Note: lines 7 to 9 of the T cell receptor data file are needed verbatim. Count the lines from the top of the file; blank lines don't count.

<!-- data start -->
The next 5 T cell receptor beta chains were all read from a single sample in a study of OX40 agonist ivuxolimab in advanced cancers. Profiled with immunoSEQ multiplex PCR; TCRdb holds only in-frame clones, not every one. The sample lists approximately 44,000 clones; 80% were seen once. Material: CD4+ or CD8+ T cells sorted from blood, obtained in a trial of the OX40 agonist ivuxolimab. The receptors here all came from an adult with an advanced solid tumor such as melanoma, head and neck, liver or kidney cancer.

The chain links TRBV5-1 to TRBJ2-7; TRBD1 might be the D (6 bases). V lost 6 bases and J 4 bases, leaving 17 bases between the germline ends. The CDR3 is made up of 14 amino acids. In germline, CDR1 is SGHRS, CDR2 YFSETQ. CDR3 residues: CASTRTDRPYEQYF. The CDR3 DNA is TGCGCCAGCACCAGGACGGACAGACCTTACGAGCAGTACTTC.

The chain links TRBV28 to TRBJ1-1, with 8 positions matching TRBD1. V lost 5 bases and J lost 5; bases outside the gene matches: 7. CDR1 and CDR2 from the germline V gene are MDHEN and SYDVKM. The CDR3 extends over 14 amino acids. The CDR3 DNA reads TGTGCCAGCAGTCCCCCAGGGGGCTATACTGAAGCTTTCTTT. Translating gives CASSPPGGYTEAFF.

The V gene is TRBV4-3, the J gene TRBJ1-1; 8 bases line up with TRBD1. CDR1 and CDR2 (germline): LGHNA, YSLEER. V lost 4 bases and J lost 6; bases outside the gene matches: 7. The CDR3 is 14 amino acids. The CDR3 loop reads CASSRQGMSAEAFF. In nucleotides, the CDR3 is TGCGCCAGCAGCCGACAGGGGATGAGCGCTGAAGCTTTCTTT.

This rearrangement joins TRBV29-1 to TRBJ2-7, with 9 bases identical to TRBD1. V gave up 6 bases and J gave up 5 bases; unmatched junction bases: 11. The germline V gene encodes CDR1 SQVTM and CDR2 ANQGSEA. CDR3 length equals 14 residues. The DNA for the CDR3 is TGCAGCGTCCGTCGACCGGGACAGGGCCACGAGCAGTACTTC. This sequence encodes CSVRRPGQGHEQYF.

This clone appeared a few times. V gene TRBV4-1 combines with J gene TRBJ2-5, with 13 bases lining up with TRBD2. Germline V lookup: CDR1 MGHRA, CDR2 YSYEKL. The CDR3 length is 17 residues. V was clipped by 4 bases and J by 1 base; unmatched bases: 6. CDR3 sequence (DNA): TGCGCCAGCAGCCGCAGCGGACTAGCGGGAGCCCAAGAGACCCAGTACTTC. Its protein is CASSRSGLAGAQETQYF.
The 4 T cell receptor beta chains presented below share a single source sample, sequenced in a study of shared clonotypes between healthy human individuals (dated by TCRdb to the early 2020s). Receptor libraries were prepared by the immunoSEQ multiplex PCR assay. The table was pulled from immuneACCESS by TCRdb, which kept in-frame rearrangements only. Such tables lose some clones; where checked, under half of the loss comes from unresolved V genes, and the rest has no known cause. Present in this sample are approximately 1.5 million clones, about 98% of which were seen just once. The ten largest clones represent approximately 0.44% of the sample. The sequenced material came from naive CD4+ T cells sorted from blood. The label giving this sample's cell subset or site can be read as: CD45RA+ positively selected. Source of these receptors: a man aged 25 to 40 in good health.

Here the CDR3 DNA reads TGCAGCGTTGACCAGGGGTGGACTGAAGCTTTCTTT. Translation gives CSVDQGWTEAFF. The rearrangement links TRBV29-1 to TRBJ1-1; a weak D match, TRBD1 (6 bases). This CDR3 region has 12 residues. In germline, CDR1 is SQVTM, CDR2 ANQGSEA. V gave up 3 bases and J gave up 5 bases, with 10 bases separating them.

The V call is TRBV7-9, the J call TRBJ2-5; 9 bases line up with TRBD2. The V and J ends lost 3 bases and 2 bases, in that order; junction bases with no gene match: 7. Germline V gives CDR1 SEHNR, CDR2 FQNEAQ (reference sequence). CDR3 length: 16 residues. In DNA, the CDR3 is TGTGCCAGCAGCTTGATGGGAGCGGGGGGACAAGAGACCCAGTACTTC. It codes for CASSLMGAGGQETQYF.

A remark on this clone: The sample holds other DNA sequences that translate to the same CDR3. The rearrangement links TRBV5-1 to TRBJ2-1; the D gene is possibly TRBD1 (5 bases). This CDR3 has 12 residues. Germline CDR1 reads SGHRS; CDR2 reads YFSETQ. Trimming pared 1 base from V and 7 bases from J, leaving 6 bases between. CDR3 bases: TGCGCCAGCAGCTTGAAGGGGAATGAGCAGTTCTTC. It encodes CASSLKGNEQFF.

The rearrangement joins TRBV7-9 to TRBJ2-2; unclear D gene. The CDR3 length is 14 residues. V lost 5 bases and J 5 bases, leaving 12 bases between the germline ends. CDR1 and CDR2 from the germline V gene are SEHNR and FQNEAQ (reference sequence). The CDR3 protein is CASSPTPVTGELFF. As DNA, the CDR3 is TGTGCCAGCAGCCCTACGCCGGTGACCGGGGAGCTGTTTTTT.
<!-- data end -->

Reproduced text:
The 4 T cell receptor beta chains presented below share a single source sample, sequenced in a study of shared clonotypes between healthy human individuals (dated by TCRdb to the early 2020s). Receptor libraries were prepared by the immunoSEQ multiplex PCR assay. The table was pulled from immuneACCESS by TCRdb, which kept in-frame rearrangements only. Such tables lose some clones; where checked, under half of the loss comes from unresolved V genes, and the rest has no known cause. Present in this sample are approximately 1.5 million clones, about 98% of which were seen just once. The ten largest clones represent approximately 0.44% of the sample. The sequenced material came from naive CD4+ T cells sorted from blood. The label giving this sample's cell subset or site can be read as: CD45RA+ positively selected. Source of these receptors: a man aged 25 to 40 in good health.

Here the CDR3 DNA reads TGCAGCGTTGACCAGGGGTGGACTGAAGCTTTCTTT. Translation gives CSVDQGWTEAFF. The rearrangement links TRBV29-1 to TRBJ1-1; a weak D match, TRBD1 (6 bases). This CDR3 region has 12 residues. In germline, CDR1 is SQVTM, CDR2 ANQGSEA. V gave up 3 bases and J gave up 5 bases, with 10 bases separating them.

The V call is TRBV7-9, the J call TRBJ2-5; 9 bases line up with TRBD2. The V and J ends lost 3 bases and 2 bases, in that order; junction bases with no gene match: 7. Germline V gives CDR1 SEHNR, CDR2 FQNEAQ (reference sequence). CDR3 length: 16 residues. In DNA, the CDR3 is TGTGCCAGCAGCTTGATGGGAGCGGGGGGACAAGAGACCCAGTACTTC. It codes for CASSLMGAGGQETQYF.